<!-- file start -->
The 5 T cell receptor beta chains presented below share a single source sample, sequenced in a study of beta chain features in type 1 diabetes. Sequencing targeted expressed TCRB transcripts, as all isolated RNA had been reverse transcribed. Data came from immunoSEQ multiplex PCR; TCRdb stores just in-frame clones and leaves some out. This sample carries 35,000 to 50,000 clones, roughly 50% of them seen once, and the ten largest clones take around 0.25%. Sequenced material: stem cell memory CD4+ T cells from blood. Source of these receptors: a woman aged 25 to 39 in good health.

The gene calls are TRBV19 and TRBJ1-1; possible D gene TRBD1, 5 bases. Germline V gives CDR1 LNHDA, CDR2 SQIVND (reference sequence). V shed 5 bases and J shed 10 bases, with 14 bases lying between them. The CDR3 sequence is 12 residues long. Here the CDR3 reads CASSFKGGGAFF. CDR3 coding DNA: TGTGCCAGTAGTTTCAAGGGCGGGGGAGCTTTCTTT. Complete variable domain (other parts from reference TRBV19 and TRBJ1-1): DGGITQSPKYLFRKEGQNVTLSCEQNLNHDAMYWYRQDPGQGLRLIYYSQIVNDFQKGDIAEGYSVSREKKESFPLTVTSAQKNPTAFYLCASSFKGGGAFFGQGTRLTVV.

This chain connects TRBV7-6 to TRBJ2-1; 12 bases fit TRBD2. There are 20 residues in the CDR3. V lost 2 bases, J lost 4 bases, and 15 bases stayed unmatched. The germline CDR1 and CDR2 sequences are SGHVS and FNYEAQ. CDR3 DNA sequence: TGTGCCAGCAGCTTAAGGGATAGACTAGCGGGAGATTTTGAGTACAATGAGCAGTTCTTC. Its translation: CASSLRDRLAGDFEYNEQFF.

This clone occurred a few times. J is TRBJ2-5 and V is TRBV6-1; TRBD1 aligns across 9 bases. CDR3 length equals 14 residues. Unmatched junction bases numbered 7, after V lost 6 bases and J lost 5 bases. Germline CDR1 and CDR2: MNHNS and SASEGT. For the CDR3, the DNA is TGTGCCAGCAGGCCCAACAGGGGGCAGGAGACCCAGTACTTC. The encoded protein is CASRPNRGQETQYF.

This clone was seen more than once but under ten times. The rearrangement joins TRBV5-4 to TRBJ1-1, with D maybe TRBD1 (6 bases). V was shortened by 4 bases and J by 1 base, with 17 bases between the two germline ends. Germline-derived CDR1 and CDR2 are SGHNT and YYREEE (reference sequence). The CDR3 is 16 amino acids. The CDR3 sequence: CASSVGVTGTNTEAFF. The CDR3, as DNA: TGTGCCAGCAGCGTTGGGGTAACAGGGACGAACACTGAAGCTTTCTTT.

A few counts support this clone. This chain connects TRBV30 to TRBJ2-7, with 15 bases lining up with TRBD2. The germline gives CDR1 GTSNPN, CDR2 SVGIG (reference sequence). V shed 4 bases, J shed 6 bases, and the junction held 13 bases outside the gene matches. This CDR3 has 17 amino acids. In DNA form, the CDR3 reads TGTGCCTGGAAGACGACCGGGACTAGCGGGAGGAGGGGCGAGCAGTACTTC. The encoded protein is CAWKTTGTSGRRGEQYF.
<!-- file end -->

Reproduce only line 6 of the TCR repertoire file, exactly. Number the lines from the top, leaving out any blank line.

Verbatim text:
A few counts support this clone. This chain connects TRBV30 to TRBJ2-7, with 15 bases lining up with TRBD2. The germline gives CDR1 GTSNPN, CDR2 SVGIG (reference sequence). V shed 4 bases, J shed 6 bases, and the junction held 13 bases outside the gene matches. This CDR3 has 17 amino acids. In DNA form, the CDR3 reads TGTGCCTGGAAGACGACCGGGACTAGCGGGAGGAGGGGCGAGCAGTACTTC. The encoded protein is CAWKTTGTSGRRGEQYF.